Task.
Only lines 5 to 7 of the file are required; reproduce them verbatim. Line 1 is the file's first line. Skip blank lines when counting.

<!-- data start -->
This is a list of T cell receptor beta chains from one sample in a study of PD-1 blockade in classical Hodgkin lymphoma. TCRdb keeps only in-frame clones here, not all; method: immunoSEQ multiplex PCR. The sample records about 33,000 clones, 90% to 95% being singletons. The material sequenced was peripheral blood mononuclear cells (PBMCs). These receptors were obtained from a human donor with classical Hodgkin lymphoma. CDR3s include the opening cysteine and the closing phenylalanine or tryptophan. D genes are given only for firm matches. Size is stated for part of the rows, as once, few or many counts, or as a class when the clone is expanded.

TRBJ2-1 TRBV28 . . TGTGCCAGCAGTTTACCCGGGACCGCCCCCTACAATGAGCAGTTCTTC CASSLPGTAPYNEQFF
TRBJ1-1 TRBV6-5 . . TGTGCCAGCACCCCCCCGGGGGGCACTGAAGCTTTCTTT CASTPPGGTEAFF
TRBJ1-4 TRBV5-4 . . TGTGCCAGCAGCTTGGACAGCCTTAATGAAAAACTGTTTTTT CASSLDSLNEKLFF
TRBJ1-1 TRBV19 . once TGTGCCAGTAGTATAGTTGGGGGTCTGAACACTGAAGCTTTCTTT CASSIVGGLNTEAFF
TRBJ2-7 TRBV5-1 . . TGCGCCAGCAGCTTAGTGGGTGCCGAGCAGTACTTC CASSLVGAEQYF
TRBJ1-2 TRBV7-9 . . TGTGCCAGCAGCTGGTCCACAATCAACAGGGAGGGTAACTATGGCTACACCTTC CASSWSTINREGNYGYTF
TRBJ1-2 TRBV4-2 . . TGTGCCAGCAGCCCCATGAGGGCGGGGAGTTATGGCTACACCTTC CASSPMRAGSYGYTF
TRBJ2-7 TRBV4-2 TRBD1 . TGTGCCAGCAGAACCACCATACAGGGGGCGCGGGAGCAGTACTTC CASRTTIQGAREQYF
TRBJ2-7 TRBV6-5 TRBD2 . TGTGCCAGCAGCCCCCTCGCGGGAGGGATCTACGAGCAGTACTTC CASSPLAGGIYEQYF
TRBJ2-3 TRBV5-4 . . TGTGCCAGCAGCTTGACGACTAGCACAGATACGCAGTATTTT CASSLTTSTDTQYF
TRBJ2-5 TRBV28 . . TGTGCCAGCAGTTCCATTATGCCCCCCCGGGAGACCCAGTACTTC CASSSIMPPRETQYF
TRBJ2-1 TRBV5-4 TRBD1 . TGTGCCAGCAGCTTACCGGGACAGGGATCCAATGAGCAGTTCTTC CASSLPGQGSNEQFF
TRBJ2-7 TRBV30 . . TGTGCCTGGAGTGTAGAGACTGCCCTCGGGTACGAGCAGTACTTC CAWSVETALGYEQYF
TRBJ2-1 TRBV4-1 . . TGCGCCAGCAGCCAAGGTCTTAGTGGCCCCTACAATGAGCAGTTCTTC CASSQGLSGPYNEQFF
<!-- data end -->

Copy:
TRBJ1-1 TRBV19 . once TGTGCCAGTAGTATAGTTGGGGGTCTGAACACTGAAGCTTTCTTT CASSIVGGLNTEAFF
TRBJ2-7 TRBV5-1 . . TGCGCCAGCAGCTTAGTGGGTGCCGAGCAGTACTTC CASSLVGAEQYF
TRBJ1-2 TRBV7-9 . . TGTGCCAGCAGCTGGTCCACAATCAACAGGGAGGGTAACTATGGCTACACCTTC CASSWSTINREGNYGYTF